Getting a Good Night’s Sleep
By Michael T. Murray, N.D.
Sleep – it’s a peaceful opportunity to recuperate, rejuvenate and refresh. It provides us the energy to calmly handle the upcoming day and supports quality of life. The unfortunate reality is – if you’re like millions of people across America – you sometimes experience sleeplessness, marked by difficulty falling asleep and staying asleep. What can you do to improve your odds of getting a good night’s rest?
Look to your diet
Reduce or eliminate coffee, as well as less obvious caffeine sources such as soft drinks, chocolate, coffee-flavored ice cream, hot cocoa and tea. Less common sources of sleep trouble can include some food colorings, along with food sensitivities or allergies. Additionally, alcohol disrupts production of sleep hormones and wakes us with the release of adrenaline.
Another way to promote and maintain sleep is to eat foods high in the amino acid tryptophan, such as turkey, milk, cottage cheese, chicken, eggs and nuts (especially almonds). In the brain, tryptophan converts to serotonin and melatonin, which are natural sleep-inducing compounds.
Blood sugar support and sleep quality
Getting to sleep is one problem; staying asleep is another! When people have long-term difficulty sleeping through the night, I have found that supporting stable blood sugar levels provides significant benefits. When there’s a drop in the blood glucose (sugar) level, it causes the release of hormones, such as adrenaline, cortisol (the stress hormone) and even growth hormones – all of which stimulate the brain to stay awake, presumably to eat. A bedtime snack of oatmeal or other whole grain foods will keep blood sugar levels steady throughout the night and promote sleep. Another option is PGX®, which supports healthy blood sugar levels already within the normal range.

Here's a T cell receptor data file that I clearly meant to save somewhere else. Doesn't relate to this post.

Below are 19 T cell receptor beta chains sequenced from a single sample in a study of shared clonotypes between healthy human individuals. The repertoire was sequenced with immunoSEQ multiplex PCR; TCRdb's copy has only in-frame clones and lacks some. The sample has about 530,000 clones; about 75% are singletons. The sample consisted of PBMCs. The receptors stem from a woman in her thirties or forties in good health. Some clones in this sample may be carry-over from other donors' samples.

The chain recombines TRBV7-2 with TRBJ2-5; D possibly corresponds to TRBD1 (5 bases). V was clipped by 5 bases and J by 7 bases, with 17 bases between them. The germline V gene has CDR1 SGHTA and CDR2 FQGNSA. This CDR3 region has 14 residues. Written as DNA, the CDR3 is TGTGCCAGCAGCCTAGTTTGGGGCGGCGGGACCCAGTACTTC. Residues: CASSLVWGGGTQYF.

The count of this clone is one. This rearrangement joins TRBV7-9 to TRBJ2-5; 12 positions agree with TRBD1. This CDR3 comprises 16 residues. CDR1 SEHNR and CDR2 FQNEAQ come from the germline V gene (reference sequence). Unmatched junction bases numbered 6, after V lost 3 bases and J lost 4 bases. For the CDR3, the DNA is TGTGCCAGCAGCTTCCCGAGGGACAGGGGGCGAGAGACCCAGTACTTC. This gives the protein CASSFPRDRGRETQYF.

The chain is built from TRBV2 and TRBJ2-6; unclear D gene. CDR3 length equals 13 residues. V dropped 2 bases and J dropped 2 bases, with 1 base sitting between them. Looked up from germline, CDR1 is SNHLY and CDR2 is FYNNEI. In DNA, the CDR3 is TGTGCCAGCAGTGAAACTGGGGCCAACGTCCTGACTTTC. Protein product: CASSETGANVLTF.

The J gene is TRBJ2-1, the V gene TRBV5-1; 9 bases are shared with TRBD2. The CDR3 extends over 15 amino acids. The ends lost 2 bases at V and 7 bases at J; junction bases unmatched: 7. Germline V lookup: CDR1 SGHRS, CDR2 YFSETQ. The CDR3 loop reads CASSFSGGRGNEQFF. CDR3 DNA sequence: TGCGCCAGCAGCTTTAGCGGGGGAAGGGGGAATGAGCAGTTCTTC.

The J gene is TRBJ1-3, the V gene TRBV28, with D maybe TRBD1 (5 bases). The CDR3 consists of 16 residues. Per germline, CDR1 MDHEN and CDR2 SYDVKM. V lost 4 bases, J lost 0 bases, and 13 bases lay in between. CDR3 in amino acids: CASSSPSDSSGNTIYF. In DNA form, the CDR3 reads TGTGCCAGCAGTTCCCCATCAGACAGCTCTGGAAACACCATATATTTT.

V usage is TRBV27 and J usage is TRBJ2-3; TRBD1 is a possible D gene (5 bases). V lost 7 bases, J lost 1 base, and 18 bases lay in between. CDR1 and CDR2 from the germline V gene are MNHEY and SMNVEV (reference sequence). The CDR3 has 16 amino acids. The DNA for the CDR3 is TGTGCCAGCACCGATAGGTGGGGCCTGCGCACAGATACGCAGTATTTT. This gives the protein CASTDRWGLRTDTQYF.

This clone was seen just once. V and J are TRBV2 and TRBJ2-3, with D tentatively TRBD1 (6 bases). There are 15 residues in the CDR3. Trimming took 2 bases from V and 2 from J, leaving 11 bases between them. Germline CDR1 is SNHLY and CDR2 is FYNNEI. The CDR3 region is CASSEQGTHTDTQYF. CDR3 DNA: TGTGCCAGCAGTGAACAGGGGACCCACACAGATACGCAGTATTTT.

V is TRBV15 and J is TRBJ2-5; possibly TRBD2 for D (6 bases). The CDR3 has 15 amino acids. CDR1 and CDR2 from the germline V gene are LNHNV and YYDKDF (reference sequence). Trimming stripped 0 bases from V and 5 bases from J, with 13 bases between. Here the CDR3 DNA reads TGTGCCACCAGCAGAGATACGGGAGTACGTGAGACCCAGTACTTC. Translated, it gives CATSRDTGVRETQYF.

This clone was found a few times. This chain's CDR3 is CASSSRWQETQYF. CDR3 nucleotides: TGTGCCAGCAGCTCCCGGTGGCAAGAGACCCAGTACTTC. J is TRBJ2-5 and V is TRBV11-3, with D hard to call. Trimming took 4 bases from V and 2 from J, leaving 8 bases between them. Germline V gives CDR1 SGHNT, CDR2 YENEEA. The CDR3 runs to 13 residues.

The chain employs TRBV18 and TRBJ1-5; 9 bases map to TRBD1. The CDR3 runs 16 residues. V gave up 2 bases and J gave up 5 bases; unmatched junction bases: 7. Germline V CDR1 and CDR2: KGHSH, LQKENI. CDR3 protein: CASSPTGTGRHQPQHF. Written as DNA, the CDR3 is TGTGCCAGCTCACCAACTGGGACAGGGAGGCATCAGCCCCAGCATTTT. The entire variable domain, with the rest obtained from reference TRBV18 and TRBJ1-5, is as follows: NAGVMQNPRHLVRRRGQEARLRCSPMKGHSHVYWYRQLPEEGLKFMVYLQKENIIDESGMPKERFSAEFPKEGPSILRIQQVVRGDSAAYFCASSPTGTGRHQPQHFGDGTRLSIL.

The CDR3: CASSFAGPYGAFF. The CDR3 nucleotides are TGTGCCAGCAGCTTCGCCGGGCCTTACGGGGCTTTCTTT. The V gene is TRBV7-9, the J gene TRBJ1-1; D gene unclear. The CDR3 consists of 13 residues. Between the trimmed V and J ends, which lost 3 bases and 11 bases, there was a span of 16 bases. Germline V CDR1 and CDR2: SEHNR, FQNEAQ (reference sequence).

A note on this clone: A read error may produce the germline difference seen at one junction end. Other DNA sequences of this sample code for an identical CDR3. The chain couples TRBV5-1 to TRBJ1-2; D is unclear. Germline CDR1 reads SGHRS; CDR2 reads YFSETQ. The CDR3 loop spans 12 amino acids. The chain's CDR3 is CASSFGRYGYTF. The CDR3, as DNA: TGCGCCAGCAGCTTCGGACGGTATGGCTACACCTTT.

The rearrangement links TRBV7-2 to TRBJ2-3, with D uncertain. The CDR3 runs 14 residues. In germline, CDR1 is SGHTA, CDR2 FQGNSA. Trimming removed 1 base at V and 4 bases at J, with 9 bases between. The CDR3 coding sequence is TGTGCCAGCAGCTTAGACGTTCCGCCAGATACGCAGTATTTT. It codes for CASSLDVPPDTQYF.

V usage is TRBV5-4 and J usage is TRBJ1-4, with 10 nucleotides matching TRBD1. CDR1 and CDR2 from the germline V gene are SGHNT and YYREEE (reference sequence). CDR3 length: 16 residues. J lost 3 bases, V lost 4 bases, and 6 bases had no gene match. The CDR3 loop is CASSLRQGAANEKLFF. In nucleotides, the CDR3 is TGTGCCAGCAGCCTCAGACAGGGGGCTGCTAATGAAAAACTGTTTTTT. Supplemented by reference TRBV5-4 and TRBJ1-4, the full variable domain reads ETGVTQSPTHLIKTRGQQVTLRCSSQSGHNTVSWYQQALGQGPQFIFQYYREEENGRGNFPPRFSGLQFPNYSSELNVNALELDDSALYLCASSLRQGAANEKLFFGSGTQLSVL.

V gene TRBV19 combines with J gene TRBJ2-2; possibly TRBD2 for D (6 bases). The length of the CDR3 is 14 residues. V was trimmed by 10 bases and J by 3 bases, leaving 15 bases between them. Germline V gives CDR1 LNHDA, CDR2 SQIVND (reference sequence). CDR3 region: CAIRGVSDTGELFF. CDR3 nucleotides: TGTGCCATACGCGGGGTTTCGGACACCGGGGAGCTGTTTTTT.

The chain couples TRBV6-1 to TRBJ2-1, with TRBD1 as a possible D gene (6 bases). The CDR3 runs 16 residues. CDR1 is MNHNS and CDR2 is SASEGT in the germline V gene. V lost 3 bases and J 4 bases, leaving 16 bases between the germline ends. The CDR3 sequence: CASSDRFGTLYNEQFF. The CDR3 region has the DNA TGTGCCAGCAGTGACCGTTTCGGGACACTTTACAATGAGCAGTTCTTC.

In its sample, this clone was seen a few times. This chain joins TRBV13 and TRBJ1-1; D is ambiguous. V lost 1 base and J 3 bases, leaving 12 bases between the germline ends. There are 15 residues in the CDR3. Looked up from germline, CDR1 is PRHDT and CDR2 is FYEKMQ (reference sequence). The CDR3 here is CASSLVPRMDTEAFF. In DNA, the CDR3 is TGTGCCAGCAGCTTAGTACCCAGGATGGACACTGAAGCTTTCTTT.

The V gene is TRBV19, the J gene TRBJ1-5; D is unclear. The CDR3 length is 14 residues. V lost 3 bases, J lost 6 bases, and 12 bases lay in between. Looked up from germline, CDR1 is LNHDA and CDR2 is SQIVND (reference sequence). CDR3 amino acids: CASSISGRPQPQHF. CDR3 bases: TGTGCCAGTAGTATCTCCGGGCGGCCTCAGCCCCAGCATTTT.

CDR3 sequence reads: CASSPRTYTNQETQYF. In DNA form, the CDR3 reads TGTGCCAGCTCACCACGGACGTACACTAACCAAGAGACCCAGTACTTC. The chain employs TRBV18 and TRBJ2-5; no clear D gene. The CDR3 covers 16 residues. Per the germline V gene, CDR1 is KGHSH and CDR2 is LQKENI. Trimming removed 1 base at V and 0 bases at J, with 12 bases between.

Tips for a good night’s sleep
- Keep your bedroom quiet, well-ventilated and reserved for sleep or intimacy – not TV or work. Install room-darkening window coverings and, if necessary, use a “white noise” machine to block out distracting noise.
- Adopt a soothing bedtime ritual. Soft music, a bit of herbal tea, a warm bath, some progressive relaxation or meditation are all cues for your body to prepare for sleep.
- Get out of bed if you don’t fall asleep. Instead of keeping yourself awake by worrying about not sleeping, leave the room and do something relaxing until you feel sleepy. But stay away from bright light and complicated thoughts or tasks, both of which will further wake you.
Natural sleep support
My favorite product is one that I developed – Stress-Relax® Tranquil Sleep from Natural Factors®. It combines melatonin with two other ingredients that promote sleep – 5-HTP (5-Hydroxytryptophan), which increases deep dream-promoting REM sleep, and L-theanine, which reduces stress and counteracts the effects of caffeine.